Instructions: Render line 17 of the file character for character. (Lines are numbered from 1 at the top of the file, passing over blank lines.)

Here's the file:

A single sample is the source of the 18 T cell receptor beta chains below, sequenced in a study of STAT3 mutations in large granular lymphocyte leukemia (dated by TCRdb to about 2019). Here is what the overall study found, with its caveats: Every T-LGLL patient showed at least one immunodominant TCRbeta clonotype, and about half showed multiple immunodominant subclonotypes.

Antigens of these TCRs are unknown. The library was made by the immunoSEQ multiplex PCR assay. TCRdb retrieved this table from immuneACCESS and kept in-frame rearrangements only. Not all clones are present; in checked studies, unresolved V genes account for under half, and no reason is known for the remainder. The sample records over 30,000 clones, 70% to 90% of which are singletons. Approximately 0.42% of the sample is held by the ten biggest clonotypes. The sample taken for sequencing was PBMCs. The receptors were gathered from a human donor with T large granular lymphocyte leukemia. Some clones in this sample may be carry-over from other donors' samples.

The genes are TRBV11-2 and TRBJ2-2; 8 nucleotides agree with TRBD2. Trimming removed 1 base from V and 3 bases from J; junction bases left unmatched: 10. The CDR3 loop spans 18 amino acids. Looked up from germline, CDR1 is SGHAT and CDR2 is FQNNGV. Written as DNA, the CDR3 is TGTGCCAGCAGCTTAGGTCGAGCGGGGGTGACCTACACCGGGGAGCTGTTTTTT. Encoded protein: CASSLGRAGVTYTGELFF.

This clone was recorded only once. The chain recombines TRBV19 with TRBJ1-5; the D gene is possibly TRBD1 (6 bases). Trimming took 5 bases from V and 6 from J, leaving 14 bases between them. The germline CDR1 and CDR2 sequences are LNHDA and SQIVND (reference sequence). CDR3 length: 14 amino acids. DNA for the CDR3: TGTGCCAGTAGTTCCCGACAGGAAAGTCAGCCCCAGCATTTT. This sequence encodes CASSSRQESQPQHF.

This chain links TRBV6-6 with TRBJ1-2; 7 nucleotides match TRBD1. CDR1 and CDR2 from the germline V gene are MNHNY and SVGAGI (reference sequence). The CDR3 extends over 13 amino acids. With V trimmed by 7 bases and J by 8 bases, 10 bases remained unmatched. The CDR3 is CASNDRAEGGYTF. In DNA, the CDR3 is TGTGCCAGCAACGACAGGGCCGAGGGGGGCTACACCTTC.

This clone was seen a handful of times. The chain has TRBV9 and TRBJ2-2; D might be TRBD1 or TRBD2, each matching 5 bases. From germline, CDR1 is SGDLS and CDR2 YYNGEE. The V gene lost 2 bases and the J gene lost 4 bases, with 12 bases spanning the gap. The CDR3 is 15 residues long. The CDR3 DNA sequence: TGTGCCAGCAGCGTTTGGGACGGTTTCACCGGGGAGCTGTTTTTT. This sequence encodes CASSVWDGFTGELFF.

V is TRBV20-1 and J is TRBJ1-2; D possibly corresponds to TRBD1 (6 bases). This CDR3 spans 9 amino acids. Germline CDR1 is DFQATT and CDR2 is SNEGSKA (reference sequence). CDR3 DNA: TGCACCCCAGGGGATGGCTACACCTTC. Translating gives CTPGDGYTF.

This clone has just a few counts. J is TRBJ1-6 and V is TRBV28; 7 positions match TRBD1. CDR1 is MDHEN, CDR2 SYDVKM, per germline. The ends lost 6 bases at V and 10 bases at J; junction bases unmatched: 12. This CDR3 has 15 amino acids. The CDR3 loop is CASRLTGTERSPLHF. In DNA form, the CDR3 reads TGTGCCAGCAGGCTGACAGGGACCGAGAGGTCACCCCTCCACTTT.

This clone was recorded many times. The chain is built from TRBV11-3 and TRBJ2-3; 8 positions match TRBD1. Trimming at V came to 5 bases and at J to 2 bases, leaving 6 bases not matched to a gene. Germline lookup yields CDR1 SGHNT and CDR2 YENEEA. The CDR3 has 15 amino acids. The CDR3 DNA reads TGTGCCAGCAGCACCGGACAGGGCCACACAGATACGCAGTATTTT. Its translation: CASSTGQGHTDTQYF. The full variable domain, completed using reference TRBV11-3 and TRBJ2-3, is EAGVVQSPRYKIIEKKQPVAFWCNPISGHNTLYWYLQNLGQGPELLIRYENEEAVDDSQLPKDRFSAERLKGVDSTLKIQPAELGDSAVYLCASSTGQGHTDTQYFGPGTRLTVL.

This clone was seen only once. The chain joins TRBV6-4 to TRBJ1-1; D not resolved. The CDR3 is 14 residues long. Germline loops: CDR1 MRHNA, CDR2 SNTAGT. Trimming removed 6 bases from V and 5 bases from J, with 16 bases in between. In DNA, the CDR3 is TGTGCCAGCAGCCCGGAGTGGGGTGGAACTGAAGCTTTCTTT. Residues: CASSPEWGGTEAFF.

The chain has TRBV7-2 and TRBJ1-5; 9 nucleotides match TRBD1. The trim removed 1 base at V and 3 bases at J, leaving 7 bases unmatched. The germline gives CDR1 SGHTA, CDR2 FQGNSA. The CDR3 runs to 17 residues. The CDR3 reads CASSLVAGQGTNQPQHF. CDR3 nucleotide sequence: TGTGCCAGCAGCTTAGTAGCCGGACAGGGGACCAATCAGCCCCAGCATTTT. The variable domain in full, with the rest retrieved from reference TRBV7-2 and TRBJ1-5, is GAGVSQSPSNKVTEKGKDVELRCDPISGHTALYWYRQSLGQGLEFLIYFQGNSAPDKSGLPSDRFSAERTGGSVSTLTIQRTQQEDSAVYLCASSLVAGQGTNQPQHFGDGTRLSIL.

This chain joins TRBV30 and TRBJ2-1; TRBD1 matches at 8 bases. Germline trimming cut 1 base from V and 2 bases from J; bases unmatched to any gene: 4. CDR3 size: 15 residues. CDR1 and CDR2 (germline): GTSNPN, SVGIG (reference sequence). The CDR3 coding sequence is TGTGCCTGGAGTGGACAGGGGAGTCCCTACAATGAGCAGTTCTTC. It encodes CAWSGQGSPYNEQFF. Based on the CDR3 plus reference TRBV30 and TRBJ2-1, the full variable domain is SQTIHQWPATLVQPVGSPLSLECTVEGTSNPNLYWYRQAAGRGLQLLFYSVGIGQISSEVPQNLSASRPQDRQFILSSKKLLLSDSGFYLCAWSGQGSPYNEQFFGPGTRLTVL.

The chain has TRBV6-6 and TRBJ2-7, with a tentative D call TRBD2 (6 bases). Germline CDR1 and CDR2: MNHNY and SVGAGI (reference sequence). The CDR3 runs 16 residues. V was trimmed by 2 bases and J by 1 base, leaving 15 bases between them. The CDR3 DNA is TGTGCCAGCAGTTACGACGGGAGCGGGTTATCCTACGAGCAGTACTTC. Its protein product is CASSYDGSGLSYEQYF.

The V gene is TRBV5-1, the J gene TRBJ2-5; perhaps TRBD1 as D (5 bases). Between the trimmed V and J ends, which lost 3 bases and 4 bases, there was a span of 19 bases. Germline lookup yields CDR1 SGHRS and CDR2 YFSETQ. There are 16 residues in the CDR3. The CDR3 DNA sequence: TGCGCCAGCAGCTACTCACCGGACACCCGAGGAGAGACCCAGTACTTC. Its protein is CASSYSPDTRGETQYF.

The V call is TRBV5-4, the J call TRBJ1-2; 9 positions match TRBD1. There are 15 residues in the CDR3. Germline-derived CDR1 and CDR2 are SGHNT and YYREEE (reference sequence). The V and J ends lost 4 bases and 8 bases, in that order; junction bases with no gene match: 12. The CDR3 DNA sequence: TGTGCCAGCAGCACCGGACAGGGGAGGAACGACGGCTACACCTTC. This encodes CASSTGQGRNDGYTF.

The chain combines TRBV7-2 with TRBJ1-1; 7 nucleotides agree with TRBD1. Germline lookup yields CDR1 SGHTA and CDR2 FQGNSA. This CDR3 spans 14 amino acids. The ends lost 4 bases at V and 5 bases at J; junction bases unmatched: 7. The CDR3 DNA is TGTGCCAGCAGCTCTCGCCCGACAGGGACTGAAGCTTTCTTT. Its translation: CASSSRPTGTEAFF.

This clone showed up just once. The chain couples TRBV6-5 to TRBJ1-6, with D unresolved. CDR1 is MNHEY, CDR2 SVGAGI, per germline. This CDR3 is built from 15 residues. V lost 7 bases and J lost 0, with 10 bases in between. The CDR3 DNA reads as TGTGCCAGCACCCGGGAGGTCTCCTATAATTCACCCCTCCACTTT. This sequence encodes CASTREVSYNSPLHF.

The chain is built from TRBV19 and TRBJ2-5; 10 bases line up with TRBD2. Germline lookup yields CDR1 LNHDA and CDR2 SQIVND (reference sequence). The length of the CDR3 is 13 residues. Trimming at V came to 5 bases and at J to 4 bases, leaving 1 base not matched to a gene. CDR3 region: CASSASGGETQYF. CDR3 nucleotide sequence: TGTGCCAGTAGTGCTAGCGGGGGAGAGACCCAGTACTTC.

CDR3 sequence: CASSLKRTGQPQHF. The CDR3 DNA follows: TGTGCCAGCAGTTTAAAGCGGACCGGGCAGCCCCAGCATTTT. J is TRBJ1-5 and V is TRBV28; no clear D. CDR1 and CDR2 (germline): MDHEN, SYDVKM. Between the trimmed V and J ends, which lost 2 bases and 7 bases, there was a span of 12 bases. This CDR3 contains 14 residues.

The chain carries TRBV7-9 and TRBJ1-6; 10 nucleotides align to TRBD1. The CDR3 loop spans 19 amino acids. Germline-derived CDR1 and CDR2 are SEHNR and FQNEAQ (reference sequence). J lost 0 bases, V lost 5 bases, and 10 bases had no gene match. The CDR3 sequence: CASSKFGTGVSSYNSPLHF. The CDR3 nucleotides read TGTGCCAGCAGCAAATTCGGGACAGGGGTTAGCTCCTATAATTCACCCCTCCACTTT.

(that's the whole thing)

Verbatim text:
This clone showed up just once. The chain couples TRBV6-5 to TRBJ1-6, with D unresolved. CDR1 is MNHEY, CDR2 SVGAGI, per germline. This CDR3 is built from 15 residues. V lost 7 bases and J lost 0, with 10 bases in between. The CDR3 DNA reads as TGTGCCAGCACCCGGGAGGTCTCCTATAATTCACCCCTCCACTTT. This sequence encodes CASTREVSYNSPLHF.